Several years ago, when I went snorkeling on the Great Barrier Reef, I didn’t bother buying or renting an underwater camera. While my photo skills on dry land are pretty decent, I knew that beneath the ocean’s surface I was pretty clueless and my time would be better spent just admiring all the amazing creatures in my sight rather than fiddling with a box. And now, having viewed the winners of the 2013 Annual Underwater Photography Contest hosted by the University of Miami Rosenstiel School of Marine & Atmospheric Science, I’m glad that I didn’t even try my hand at this. The winners are masters at this art. Just take the fan favorite (above). The pair, a species called Mandarinfish or Mandarin dragonets (Synchiropus splendidus), were caught on camera by Italian amateur photographer Pietro Cremone in Puerto Galera, Philippines. These vividly colored fish can be found throughout the western Pacific, from Hong Kong to Australia. And while this pair may look like they’re kissing, mating is actually a bit different. Small groups of males and females gather at night on the reef. A pair will get in alignment, rise about a meter from the reef itself, then release their eggs and sperm. And that’s where parenthood (and romance) ends for these fish.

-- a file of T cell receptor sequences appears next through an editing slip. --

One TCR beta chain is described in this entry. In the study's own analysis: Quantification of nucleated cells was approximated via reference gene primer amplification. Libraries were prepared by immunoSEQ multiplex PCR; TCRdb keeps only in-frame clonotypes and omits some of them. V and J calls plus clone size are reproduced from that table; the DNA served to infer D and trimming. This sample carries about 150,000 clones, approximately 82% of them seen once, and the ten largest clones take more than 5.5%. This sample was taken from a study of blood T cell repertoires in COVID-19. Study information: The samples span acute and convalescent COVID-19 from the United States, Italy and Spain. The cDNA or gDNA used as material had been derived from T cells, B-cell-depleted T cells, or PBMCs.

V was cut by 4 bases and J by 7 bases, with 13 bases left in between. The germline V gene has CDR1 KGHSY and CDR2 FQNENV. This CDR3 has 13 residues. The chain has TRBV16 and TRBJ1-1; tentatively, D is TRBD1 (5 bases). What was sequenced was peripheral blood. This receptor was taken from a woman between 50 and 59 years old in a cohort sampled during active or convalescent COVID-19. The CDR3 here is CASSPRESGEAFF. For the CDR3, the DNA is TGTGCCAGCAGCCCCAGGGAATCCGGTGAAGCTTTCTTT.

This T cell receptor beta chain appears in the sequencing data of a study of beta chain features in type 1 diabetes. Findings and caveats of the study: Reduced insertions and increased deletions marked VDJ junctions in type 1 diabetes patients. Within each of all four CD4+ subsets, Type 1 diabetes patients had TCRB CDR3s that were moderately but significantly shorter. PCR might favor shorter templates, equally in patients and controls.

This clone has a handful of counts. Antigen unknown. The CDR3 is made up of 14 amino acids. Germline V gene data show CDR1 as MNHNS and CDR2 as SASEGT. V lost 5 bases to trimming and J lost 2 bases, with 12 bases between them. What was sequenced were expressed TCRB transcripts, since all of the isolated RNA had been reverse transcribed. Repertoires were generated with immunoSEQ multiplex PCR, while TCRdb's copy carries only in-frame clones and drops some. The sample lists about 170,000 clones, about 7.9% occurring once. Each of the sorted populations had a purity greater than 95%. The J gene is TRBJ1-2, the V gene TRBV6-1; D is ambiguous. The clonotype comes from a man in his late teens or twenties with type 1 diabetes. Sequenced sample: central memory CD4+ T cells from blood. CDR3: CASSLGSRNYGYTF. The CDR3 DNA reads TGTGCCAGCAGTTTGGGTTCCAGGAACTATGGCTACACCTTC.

June 14, 2013 Leave a comment